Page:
Date posted: 9/05/2018 5 min read

Low Income Super Balance Measures welcomed, but easier and cheaper solution available

CA ANZ welcomes Low Income Super Balance Measures in the Federal Budget, however increasing the minimum employer super threshold is a better solution

Chartered Accountants Australia and New Zealand (CA ANZ) says the Government has announced a range of commendable policy measures to help those with smaller super balances, including setting a maximum fee of 3% of the account balance.

As part of the Federal Budget papers, the Government also says it will consult on ways its current policy settings in this area could be improved “to better balance the priorities of retirement savings and insurance cover within super”.

“We commend the government for trying to fix this problem which has existed for over 25 years,” said Tony Negline, CA ANZ Superannuation Leader.

“Over the years many governments have made piecemeal changes in this area hoping that each announcement ‘will do the trick’, but none have dealt with the major issue.

“The changes announced in the Federal Budget reflect a serious attempt to address some of problems that arise with small super account balances.

“However the real cause of this problem needs to be addressed. In reality these small balance problems arise because the Super Guarantee threshold cuts in at too low a threshold.  It cuts in at only $450 of salary and wages each month.  For someone earning $15 per hour this represents only 30 hours of work.”

This $450 threshold has existed since compulsory super was introduced in 1992.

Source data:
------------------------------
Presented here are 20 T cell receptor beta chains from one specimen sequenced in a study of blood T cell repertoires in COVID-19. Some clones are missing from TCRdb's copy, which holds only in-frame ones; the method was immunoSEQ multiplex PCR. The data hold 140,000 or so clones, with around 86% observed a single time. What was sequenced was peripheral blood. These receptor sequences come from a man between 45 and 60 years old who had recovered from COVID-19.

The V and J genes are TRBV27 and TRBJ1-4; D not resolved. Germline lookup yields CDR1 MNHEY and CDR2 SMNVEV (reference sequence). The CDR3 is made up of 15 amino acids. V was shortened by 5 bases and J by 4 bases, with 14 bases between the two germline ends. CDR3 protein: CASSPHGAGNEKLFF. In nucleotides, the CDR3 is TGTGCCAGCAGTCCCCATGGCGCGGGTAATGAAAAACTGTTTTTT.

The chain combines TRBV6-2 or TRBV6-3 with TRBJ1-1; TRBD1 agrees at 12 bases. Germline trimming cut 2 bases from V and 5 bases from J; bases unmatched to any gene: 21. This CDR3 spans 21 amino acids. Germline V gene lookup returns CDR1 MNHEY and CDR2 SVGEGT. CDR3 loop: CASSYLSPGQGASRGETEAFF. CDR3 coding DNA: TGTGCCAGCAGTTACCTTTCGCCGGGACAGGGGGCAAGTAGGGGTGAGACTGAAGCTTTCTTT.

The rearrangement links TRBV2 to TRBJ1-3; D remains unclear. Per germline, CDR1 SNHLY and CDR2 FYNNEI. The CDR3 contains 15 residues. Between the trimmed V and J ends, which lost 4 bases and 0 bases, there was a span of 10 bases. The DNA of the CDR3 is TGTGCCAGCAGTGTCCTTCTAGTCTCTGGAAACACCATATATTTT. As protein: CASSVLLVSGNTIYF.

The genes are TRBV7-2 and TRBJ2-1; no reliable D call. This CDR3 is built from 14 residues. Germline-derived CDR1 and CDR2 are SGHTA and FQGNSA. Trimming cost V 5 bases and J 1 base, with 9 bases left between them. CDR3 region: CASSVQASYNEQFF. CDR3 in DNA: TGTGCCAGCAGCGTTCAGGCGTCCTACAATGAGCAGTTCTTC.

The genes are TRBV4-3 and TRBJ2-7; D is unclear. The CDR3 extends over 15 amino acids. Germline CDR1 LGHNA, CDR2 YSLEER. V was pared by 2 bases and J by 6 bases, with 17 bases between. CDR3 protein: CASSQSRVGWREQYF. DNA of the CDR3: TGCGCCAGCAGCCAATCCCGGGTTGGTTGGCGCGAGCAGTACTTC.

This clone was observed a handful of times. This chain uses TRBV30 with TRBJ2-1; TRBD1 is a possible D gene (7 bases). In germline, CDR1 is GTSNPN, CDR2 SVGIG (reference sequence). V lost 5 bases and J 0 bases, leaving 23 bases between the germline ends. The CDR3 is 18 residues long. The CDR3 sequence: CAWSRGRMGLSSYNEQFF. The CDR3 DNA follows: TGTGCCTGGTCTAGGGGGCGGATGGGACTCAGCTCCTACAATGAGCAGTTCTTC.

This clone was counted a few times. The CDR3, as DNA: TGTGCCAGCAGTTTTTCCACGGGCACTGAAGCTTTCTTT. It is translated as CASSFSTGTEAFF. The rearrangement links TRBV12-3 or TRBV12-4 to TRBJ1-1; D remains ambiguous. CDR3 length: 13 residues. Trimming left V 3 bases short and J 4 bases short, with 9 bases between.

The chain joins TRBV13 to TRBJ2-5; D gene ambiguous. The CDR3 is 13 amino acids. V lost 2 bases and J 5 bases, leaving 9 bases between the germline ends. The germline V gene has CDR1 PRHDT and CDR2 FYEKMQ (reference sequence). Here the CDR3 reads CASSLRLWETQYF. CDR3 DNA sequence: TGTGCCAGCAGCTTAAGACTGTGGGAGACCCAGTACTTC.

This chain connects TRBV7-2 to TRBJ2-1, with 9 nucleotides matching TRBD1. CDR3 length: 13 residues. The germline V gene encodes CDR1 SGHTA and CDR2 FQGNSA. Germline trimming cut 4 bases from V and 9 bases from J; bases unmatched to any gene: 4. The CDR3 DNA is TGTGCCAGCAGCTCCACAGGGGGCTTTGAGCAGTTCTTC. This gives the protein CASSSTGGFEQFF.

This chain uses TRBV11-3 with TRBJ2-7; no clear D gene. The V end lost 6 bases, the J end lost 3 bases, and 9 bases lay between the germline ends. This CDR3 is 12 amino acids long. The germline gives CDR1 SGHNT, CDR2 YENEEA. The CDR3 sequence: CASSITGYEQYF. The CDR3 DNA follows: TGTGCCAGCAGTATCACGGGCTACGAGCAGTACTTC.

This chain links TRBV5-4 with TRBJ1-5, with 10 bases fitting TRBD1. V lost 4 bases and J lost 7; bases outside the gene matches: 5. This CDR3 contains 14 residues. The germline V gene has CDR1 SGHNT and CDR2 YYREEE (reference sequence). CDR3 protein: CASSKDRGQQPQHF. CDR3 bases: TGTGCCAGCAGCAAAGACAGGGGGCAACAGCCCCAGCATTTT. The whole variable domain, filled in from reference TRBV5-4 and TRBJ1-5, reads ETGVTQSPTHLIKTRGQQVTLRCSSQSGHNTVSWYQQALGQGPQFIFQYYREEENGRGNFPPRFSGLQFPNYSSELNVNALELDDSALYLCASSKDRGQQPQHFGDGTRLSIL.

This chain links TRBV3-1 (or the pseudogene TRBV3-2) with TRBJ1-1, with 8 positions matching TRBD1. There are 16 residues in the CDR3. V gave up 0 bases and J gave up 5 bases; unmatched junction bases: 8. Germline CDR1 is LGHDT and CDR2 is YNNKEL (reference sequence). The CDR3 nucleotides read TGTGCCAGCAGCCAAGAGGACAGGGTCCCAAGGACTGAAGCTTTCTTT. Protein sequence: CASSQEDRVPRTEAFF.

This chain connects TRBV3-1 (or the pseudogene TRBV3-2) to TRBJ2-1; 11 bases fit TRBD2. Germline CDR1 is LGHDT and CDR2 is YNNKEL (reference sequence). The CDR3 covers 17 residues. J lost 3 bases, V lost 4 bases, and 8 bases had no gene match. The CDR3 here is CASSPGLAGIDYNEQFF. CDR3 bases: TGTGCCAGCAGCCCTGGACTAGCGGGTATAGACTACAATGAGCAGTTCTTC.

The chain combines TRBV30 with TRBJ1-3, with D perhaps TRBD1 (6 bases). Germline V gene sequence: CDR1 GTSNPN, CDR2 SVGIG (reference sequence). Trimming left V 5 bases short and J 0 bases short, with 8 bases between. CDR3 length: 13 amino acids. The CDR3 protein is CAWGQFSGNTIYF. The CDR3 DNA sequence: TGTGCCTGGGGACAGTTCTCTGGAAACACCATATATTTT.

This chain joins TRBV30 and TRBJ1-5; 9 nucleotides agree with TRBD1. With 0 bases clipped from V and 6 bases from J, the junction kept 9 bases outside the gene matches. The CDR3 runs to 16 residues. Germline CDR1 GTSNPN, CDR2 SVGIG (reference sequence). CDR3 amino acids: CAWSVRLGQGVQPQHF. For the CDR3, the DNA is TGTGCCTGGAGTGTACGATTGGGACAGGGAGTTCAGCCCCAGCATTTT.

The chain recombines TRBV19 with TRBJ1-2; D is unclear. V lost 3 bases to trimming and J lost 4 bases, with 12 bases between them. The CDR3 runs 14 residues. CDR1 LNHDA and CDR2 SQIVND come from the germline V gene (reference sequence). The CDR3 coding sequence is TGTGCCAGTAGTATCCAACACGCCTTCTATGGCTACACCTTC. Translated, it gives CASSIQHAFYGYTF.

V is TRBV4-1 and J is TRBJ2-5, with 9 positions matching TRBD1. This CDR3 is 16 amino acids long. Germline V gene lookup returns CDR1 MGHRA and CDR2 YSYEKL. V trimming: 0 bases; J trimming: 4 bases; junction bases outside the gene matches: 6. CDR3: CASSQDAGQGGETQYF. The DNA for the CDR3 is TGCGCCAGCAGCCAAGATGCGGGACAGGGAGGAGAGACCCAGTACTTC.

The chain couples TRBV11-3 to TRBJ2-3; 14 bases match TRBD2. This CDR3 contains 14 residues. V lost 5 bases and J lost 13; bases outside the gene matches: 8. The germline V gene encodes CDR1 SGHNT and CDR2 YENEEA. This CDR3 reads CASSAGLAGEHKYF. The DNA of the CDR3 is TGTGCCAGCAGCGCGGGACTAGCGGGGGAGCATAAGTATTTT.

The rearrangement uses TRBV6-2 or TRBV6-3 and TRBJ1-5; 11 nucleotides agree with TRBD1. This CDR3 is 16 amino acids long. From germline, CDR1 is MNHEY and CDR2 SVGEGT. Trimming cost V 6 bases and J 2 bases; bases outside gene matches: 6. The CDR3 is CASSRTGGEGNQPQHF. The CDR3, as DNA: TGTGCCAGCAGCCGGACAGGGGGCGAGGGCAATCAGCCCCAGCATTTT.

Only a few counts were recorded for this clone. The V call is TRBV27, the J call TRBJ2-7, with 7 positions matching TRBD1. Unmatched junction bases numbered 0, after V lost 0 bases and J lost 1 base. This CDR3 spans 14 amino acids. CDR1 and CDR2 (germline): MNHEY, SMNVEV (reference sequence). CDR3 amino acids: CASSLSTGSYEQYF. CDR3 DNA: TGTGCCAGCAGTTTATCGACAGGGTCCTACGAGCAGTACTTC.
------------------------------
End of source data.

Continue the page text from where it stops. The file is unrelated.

“As we have long advocated this threshold needs to be dramatically revised upwards,” Negline said.

“Many of these lower income earners will likely end up on the full age pension and pay more tax on their super investments than they pay in their own name.  So why do we penalise them in this way?

“We call on the Government to solve this problem at its source rather than try to solve it by increasing regulatory complexity.”

Background:

The three main measures, to come into effect from 1 July 2019, are:

  • Smaller super account balances (defined as $6,000 or less) will have a maximum fee of 3% of the account balance.  Negline said this will create administrative complexity for funds charging percentage, flat dollar fees and/or transaction based fees and implementation will be key.
  • A ban on all exit fees – some super funds will need to restructure how they handle an allowance for such transaction processing costs.
  • Insurance in super – currently members can be automatically signed up for insurance even if they don’t want it. This will move to an opt-in basis for super fund members that satisfy 1 of 3 criteria – aged under 25, have an account balance under $6,000 or not have had contributions for at least 13 months. Those impacted by this change will have 14 months to decide if they will opt-in or have their insurance automatically switched off.

In addition the Government will grant more powers the Australian Taxation Office to reunite smaller lost balances with active accounts.

Australian Federal Budget 2018-19

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